CALET


CALET mounted on the Kibo module on the ISS

The CALorimetric Electron Telescope (CALET) is a Japan-led international mission funded by the Japanese Space Agency (JAXA) in collaboration with the Italian Space Agency (ASI), NASA and several universities in Japan, Italy, and the United States. The instrument was launched on August 19, 2015 by a Japanese carrier, H2 Transfer Vehicle (HTV), and robotically installed on the Japanese Experiment Module-Exposed Facility (JEM-EF) on the International Space Station (ISS). First events were recorded in October 2015.

Mission Characteristics

* Lifetime : October 2015 – present
* Energy Range : 7 keV – 1 TeV
* Special Features : extremely high energy photon and cosmic ray particle detection
* Payload :
  • The CALET Calorimeter (CCAL) measures the cosmic-ray total electron spectrum from energy ~1 GeV up to Tev region. It’s components are:
    • Charge Detector (CHD), a plastic scintillator hodoscope for absolute charge measurement. It contains two orthogonal layers. Each layer contains of 14 plastic scintillator paddles measuring 45 x 3.2 x 1 cm. It can detect charge between 1 and ∼40 Z
    • IMaging Calorimeter (IMC), a sampling calorimeter. It consists of 16 kayers of scintillating fibers (SciFi) with 1 mm2 cross section, with alternating layers arranged orthogonally. It also includes interspacing thin tungsten absorbers, and tracks early show profile through the first 3 X0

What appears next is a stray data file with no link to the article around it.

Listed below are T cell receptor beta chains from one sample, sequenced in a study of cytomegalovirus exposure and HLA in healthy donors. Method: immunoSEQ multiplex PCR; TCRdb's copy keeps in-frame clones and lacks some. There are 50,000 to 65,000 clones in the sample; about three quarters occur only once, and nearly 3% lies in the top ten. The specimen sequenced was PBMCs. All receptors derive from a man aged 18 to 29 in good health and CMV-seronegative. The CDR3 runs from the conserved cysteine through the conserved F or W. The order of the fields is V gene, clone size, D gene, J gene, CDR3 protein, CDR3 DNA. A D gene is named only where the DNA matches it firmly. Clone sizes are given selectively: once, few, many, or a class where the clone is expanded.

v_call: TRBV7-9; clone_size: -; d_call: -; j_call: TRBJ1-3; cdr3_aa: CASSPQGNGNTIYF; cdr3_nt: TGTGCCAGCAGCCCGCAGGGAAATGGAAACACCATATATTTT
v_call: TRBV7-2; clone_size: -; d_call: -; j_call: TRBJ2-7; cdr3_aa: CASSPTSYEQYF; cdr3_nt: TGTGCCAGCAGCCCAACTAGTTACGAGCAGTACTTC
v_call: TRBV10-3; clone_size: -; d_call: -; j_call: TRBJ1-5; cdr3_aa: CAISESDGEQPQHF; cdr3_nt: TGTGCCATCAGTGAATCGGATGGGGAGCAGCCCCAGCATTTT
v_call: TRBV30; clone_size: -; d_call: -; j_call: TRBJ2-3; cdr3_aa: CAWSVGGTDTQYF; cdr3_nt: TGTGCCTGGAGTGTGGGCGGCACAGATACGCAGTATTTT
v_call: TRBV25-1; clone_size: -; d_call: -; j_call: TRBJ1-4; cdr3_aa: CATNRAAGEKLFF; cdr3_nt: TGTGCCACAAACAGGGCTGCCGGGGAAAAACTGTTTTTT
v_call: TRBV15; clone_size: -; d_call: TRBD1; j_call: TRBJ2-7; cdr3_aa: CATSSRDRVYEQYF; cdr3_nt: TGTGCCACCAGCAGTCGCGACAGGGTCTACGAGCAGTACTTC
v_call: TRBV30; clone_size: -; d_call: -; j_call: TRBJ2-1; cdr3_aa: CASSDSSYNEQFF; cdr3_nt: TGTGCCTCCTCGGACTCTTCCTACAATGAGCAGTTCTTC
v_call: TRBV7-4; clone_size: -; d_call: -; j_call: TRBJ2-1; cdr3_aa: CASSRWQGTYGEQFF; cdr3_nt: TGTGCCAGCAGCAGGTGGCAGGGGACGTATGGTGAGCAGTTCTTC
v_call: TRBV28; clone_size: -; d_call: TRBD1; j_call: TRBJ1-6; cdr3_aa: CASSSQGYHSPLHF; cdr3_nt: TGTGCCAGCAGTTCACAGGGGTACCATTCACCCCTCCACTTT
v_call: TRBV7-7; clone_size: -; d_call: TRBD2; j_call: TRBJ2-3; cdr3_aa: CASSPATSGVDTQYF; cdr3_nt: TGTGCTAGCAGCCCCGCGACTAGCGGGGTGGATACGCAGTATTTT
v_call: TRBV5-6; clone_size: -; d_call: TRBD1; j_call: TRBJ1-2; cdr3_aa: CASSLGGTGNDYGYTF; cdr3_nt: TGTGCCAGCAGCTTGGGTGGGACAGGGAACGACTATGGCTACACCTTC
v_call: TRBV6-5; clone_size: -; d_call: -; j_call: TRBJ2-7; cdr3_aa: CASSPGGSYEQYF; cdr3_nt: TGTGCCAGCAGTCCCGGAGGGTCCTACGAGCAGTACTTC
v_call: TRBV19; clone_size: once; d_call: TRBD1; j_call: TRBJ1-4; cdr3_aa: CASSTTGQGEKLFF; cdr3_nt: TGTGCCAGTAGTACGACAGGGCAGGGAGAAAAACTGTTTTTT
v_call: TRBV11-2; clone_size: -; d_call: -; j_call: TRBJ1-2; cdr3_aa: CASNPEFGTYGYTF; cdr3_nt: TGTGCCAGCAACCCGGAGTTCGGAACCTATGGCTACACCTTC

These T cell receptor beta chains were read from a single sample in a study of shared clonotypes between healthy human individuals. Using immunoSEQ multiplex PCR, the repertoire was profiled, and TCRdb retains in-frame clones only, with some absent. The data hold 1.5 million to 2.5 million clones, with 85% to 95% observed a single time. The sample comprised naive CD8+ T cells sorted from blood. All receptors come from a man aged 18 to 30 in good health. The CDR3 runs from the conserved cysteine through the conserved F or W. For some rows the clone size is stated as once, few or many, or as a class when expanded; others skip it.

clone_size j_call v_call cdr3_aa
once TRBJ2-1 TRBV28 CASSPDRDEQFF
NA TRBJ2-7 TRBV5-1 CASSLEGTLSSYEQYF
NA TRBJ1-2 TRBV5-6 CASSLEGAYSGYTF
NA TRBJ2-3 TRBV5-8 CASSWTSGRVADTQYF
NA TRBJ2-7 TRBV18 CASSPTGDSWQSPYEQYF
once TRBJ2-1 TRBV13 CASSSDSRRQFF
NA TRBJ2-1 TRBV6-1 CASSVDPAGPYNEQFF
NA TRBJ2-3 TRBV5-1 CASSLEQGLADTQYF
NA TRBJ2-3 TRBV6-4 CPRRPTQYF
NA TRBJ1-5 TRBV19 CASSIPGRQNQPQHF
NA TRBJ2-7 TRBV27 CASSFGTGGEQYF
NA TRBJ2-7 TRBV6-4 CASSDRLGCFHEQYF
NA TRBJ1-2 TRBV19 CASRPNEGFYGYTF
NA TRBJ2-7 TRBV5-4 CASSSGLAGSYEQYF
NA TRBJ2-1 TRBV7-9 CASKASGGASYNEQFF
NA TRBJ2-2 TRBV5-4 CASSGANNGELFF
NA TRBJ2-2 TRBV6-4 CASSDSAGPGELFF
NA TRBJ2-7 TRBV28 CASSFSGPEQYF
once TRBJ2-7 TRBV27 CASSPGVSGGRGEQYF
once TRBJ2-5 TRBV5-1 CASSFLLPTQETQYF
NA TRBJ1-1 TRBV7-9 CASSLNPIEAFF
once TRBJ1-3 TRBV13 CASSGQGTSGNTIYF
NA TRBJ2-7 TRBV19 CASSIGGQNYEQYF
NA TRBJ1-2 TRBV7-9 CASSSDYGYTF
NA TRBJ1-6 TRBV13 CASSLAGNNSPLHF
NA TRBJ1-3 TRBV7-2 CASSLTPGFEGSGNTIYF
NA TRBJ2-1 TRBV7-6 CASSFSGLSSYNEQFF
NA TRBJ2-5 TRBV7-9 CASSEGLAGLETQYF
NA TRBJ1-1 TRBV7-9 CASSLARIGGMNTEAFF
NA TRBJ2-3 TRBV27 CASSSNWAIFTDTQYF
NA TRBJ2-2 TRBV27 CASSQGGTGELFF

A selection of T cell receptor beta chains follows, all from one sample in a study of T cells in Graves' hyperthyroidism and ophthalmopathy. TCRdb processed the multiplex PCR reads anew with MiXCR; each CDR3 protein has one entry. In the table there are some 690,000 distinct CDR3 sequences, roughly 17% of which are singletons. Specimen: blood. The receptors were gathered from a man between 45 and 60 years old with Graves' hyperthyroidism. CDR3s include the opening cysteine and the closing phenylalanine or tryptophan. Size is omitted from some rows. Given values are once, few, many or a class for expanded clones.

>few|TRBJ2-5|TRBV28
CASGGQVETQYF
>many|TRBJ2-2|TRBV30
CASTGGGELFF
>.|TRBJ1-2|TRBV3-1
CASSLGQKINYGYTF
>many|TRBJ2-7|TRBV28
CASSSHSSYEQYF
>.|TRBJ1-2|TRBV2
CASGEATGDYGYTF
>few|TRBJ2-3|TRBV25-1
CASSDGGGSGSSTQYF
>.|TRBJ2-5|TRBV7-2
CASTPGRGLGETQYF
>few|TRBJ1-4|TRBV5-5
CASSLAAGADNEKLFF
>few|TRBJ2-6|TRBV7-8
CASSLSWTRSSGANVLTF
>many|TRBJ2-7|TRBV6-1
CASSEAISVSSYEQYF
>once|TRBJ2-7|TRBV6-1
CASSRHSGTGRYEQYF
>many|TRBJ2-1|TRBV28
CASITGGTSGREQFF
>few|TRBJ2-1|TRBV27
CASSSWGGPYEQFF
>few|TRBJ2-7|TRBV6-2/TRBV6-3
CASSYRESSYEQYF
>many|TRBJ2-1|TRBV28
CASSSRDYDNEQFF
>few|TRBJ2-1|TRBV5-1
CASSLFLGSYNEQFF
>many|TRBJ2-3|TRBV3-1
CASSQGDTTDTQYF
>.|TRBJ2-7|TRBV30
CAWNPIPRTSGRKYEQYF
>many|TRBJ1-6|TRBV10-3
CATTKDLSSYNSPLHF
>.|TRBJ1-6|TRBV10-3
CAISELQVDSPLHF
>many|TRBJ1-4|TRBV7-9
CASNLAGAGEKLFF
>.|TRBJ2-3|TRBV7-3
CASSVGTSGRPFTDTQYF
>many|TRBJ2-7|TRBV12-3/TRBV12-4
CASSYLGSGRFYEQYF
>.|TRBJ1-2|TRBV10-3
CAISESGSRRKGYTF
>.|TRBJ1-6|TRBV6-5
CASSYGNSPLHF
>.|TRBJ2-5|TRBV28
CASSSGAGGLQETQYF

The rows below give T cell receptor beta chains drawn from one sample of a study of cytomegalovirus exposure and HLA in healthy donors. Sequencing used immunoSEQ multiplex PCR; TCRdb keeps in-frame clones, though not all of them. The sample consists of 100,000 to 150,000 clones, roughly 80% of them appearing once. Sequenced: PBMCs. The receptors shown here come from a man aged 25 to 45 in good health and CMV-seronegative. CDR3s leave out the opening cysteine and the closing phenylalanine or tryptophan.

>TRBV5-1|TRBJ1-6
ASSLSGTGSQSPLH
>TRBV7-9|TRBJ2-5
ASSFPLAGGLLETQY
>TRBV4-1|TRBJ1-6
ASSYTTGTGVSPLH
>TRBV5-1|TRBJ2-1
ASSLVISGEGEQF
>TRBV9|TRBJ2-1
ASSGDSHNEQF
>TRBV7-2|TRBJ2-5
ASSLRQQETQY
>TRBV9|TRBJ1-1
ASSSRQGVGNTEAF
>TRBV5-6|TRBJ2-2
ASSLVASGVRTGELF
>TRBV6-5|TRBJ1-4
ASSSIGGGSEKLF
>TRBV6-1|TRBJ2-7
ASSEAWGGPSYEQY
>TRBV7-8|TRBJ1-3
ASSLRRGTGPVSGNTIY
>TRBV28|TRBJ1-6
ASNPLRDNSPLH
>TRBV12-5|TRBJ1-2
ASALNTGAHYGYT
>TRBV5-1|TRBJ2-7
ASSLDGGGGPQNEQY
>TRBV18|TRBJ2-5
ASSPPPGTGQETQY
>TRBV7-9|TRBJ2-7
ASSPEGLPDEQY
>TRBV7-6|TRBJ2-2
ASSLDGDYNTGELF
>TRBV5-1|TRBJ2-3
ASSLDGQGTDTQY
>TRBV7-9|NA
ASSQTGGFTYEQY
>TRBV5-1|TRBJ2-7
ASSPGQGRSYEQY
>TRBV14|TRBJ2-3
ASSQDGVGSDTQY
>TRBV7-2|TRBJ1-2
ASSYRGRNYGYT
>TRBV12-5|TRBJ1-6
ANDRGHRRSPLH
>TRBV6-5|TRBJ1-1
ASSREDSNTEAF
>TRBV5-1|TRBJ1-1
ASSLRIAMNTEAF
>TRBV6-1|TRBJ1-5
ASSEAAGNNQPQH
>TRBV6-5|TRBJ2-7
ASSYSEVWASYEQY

• Total AbSorption Calorimeter (TASC), a thick lead tungstate (PWO) hodoscope with 12 alternating layers of X-Y arranged logs, with a total shower depth of 27 X0
  • The CALET Gamma Ray Burst Monitor (CGBM) is sensitive from the soft X ray (∼7 keV) to gamma ray (∼20 MeV) energy range.
    • Hard X-ray Monitor (HXR; two identical units)
      • 7 – 1000 keV
      • Lanthanum bromide (LaBr3(Ce)) scintillation detector
      • 61 mm diameter with 12.7 mm thick detector
      • ∼ 3 sr field of view
    • Soft Gamma-ray Monitor (SGM; one unit)
      • 100 keV – 20 MeV
      • Bismuth germanate (BGO) scintillation detector
      • 102 mm diameter with 76 mm thick detector
      • ∼ 8 sr field of view

In addition to the primary instruments, there are two other main components. The Advance Stellar Compass (ASC) to determine the attitude with arcseconds precision. The Mission Data Controller (MDC) capture and format the data from the instruments, and sends the telemetry to the NASA ground station.

* Science Highlights:
  • High precision measurements of cosmic-ray electron and proton spectrum up to several TeV
  • Measurements and monitoring of galactic diffuse gamma rays
  • Set limits on hard X-ray and gamma-ray emissions from gravitional wave event GW151226
* Archive: HEASARC hosts CCAL space weather lightcurves.
[CALET at DARTS (Japan)]

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Last modified: Friday, 25-Sep-2020 09:51:03 EDT